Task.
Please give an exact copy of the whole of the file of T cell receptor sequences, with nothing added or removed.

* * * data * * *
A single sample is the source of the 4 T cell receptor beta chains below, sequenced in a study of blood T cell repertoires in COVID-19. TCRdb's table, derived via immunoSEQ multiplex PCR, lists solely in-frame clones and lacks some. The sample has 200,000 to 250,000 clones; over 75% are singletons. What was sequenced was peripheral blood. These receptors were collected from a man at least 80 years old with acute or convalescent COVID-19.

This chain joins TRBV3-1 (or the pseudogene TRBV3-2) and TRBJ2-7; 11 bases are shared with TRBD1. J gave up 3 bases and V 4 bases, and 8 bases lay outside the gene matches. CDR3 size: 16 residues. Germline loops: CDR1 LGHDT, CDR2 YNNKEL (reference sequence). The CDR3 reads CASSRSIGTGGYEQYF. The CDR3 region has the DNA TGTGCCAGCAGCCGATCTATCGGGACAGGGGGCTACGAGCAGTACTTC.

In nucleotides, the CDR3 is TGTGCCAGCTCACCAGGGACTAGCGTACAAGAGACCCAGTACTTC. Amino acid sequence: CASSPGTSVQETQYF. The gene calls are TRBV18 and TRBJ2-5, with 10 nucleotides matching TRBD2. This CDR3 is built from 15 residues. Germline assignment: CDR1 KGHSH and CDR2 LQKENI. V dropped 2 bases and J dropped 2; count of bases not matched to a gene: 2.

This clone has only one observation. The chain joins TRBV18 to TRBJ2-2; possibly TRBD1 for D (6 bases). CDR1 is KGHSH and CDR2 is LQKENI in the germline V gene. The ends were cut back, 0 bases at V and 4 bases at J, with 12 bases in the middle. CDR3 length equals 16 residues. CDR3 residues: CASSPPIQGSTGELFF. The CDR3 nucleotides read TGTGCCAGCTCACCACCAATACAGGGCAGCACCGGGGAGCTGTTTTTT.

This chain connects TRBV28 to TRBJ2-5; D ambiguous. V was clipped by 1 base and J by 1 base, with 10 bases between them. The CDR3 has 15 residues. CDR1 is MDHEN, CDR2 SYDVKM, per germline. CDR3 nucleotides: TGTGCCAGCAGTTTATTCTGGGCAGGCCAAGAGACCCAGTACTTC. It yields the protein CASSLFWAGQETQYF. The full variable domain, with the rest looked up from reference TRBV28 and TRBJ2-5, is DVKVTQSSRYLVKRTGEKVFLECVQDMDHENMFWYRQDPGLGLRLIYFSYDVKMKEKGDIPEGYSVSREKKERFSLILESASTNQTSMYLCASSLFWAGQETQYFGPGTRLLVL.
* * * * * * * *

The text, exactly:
A single sample is the source of the 4 T cell receptor beta chains below, sequenced in a study of blood T cell repertoires in COVID-19. TCRdb's table, derived via immunoSEQ multiplex PCR, lists solely in-frame clones and lacks some. The sample has 200,000 to 250,000 clones; over 75% are singletons. What was sequenced was peripheral blood. These receptors were collected from a man at least 80 years old with acute or convalescent COVID-19.

This chain joins TRBV3-1 (or the pseudogene TRBV3-2) and TRBJ2-7; 11 bases are shared with TRBD1. J gave up 3 bases and V 4 bases, and 8 bases lay outside the gene matches. CDR3 size: 16 residues. Germline loops: CDR1 LGHDT, CDR2 YNNKEL (reference sequence). The CDR3 reads CASSRSIGTGGYEQYF. The CDR3 region has the DNA TGTGCCAGCAGCCGATCTATCGGGACAGGGGGCTACGAGCAGTACTTC.

In nucleotides, the CDR3 is TGTGCCAGCTCACCAGGGACTAGCGTACAAGAGACCCAGTACTTC. Amino acid sequence: CASSPGTSVQETQYF. The gene calls are TRBV18 and TRBJ2-5, with 10 nucleotides matching TRBD2. This CDR3 is built from 15 residues. Germline assignment: CDR1 KGHSH and CDR2 LQKENI. V dropped 2 bases and J dropped 2; count of bases not matched to a gene: 2.

This clone has only one observation. The chain joins TRBV18 to TRBJ2-2; possibly TRBD1 for D (6 bases). CDR1 is KGHSH and CDR2 is LQKENI in the germline V gene. The ends were cut back, 0 bases at V and 4 bases at J, with 12 bases in the middle. CDR3 length equals 16 residues. CDR3 residues: CASSPPIQGSTGELFF. The CDR3 nucleotides read TGTGCCAGCTCACCACCAATACAGGGCAGCACCGGGGAGCTGTTTTTT.

This chain connects TRBV28 to TRBJ2-5; D ambiguous. V was clipped by 1 base and J by 1 base, with 10 bases between them. The CDR3 has 15 residues. CDR1 is MDHEN, CDR2 SYDVKM, per germline. CDR3 nucleotides: TGTGCCAGCAGTTTATTCTGGGCAGGCCAAGAGACCCAGTACTTC. It yields the protein CASSLFWAGQETQYF. The full variable domain, with the rest looked up from reference TRBV28 and TRBJ2-5, is DVKVTQSSRYLVKRTGEKVFLECVQDMDHENMFWYRQDPGLGLRLIYFSYDVKMKEKGDIPEGYSVSREKKERFSLILESASTNQTSMYLCASSLFWAGQETQYFGPGTRLLVL.